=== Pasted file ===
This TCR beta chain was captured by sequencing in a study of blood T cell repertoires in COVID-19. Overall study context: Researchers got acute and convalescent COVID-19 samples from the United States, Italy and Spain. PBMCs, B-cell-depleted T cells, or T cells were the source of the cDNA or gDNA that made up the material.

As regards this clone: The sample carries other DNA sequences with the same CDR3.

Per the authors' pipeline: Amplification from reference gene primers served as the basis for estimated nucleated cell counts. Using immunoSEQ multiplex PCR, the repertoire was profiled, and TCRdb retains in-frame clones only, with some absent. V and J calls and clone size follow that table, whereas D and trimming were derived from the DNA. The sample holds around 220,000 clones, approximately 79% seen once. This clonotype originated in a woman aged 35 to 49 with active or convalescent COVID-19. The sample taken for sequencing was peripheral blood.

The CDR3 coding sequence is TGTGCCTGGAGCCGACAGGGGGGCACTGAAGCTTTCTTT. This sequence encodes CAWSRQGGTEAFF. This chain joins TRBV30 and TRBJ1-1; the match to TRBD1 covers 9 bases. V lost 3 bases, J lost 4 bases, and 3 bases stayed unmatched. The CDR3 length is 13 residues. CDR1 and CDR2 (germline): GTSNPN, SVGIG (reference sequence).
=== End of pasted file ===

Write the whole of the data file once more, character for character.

This TCR beta chain was captured by sequencing in a study of blood T cell repertoires in COVID-19. Overall study context: Researchers got acute and convalescent COVID-19 samples from the United States, Italy and Spain. PBMCs, B-cell-depleted T cells, or T cells were the source of the cDNA or gDNA that made up the material.

As regards this clone: The sample carries other DNA sequences with the same CDR3.

Per the authors' pipeline: Amplification from reference gene primers served as the basis for estimated nucleated cell counts. Using immunoSEQ multiplex PCR, the repertoire was profiled, and TCRdb retains in-frame clones only, with some absent. V and J calls and clone size follow that table, whereas D and trimming were derived from the DNA. The sample holds around 220,000 clones, approximately 79% seen once. This clonotype originated in a woman aged 35 to 49 with active or convalescent COVID-19. The sample taken for sequencing was peripheral blood.

The CDR3 coding sequence is TGTGCCTGGAGCCGACAGGGGGGCACTGAAGCTTTCTTT. This sequence encodes CAWSRQGGTEAFF. This chain joins TRBV30 and TRBJ1-1; the match to TRBD1 covers 9 bases. V lost 3 bases, J lost 4 bases, and 3 bases stayed unmatched. The CDR3 length is 13 residues. CDR1 and CDR2 (germline): GTSNPN, SVGIG (reference sequence).